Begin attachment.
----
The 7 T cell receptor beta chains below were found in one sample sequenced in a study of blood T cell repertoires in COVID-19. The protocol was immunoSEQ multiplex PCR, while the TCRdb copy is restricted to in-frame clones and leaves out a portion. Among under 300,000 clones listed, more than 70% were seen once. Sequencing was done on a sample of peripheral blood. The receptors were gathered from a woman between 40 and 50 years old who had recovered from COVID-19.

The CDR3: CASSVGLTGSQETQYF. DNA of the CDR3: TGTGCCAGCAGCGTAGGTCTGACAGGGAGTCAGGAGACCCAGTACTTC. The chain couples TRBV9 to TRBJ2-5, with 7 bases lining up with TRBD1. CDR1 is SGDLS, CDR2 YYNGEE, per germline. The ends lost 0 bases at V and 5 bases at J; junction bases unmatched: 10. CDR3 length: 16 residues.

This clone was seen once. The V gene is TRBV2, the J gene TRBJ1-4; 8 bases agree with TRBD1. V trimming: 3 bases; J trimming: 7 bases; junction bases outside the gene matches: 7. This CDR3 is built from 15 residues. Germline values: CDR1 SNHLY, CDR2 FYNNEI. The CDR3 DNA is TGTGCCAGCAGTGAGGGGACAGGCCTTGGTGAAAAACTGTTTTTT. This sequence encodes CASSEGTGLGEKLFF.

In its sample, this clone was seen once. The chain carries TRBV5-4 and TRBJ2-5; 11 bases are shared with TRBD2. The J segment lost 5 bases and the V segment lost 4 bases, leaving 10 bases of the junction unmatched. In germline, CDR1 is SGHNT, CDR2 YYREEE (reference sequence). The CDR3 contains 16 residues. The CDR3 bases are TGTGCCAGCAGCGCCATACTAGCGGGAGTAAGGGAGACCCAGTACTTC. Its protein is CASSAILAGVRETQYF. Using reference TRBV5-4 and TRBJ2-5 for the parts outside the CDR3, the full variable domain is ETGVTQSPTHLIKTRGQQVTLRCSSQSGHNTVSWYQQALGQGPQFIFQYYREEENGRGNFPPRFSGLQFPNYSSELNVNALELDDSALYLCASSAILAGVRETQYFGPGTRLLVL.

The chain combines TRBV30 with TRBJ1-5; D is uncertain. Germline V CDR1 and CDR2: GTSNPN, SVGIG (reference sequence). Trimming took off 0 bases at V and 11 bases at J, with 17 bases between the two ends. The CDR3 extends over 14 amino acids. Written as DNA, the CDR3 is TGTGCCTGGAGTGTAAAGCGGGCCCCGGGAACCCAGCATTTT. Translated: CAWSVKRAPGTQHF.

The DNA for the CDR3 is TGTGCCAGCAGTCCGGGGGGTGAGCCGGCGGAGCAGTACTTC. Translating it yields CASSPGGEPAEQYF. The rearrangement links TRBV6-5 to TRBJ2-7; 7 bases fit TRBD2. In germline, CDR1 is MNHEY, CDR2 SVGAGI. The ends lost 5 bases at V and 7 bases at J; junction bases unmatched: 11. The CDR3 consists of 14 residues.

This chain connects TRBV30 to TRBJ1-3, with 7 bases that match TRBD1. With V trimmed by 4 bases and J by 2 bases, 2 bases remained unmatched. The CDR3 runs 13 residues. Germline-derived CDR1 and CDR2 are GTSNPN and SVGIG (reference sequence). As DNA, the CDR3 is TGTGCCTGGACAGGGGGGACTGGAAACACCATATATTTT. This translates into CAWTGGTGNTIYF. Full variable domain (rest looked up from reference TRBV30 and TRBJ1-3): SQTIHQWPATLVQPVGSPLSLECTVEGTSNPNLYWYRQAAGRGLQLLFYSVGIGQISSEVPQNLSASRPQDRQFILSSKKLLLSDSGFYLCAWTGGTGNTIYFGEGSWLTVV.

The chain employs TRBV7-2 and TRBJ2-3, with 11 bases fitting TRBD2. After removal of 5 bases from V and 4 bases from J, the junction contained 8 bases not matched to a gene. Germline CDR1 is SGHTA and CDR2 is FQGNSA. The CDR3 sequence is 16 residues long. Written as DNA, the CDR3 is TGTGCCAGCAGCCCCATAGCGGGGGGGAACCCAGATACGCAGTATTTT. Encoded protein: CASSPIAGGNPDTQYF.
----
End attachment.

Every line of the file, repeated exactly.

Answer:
The 7 T cell receptor beta chains below were found in one sample sequenced in a study of blood T cell repertoires in COVID-19. The protocol was immunoSEQ multiplex PCR, while the TCRdb copy is restricted to in-frame clones and leaves out a portion. Among under 300,000 clones listed, more than 70% were seen once. Sequencing was done on a sample of peripheral blood. The receptors were gathered from a woman between 40 and 50 years old who had recovered from COVID-19.

The CDR3: CASSVGLTGSQETQYF. DNA of the CDR3: TGTGCCAGCAGCGTAGGTCTGACAGGGAGTCAGGAGACCCAGTACTTC. The chain couples TRBV9 to TRBJ2-5, with 7 bases lining up with TRBD1. CDR1 is SGDLS, CDR2 YYNGEE, per germline. The ends lost 0 bases at V and 5 bases at J; junction bases unmatched: 10. CDR3 length: 16 residues.

This clone was seen once. The V gene is TRBV2, the J gene TRBJ1-4; 8 bases agree with TRBD1. V trimming: 3 bases; J trimming: 7 bases; junction bases outside the gene matches: 7. This CDR3 is built from 15 residues. Germline values: CDR1 SNHLY, CDR2 FYNNEI. The CDR3 DNA is TGTGCCAGCAGTGAGGGGACAGGCCTTGGTGAAAAACTGTTTTTT. This sequence encodes CASSEGTGLGEKLFF.

In its sample, this clone was seen once. The chain carries TRBV5-4 and TRBJ2-5; 11 bases are shared with TRBD2. The J segment lost 5 bases and the V segment lost 4 bases, leaving 10 bases of the junction unmatched. In germline, CDR1 is SGHNT, CDR2 YYREEE (reference sequence). The CDR3 contains 16 residues. The CDR3 bases are TGTGCCAGCAGCGCCATACTAGCGGGAGTAAGGGAGACCCAGTACTTC. Its protein is CASSAILAGVRETQYF. Using reference TRBV5-4 and TRBJ2-5 for the parts outside the CDR3, the full variable domain is ETGVTQSPTHLIKTRGQQVTLRCSSQSGHNTVSWYQQALGQGPQFIFQYYREEENGRGNFPPRFSGLQFPNYSSELNVNALELDDSALYLCASSAILAGVRETQYFGPGTRLLVL.

The chain combines TRBV30 with TRBJ1-5; D is uncertain. Germline V CDR1 and CDR2: GTSNPN, SVGIG (reference sequence). Trimming took off 0 bases at V and 11 bases at J, with 17 bases between the two ends. The CDR3 extends over 14 amino acids. Written as DNA, the CDR3 is TGTGCCTGGAGTGTAAAGCGGGCCCCGGGAACCCAGCATTTT. Translated: CAWSVKRAPGTQHF.

The DNA for the CDR3 is TGTGCCAGCAGTCCGGGGGGTGAGCCGGCGGAGCAGTACTTC. Translating it yields CASSPGGEPAEQYF. The rearrangement links TRBV6-5 to TRBJ2-7; 7 bases fit TRBD2. In germline, CDR1 is MNHEY, CDR2 SVGAGI. The ends lost 5 bases at V and 7 bases at J; junction bases unmatched: 11. The CDR3 consists of 14 residues.

This chain connects TRBV30 to TRBJ1-3, with 7 bases that match TRBD1. With V trimmed by 4 bases and J by 2 bases, 2 bases remained unmatched. The CDR3 runs 13 residues. Germline-derived CDR1 and CDR2 are GTSNPN and SVGIG (reference sequence). As DNA, the CDR3 is TGTGCCTGGACAGGGGGGACTGGAAACACCATATATTTT. This translates into CAWTGGTGNTIYF. Full variable domain (rest looked up from reference TRBV30 and TRBJ1-3): SQTIHQWPATLVQPVGSPLSLECTVEGTSNPNLYWYRQAAGRGLQLLFYSVGIGQISSEVPQNLSASRPQDRQFILSSKKLLLSDSGFYLCAWTGGTGNTIYFGEGSWLTVV.

The chain employs TRBV7-2 and TRBJ2-3, with 11 bases fitting TRBD2. After removal of 5 bases from V and 4 bases from J, the junction contained 8 bases not matched to a gene. Germline CDR1 is SGHTA and CDR2 is FQGNSA. The CDR3 sequence is 16 residues long. Written as DNA, the CDR3 is TGTGCCAGCAGCCCCATAGCGGGGGGGAACCCAGATACGCAGTATTTT. Encoded protein: CASSPIAGGNPDTQYF.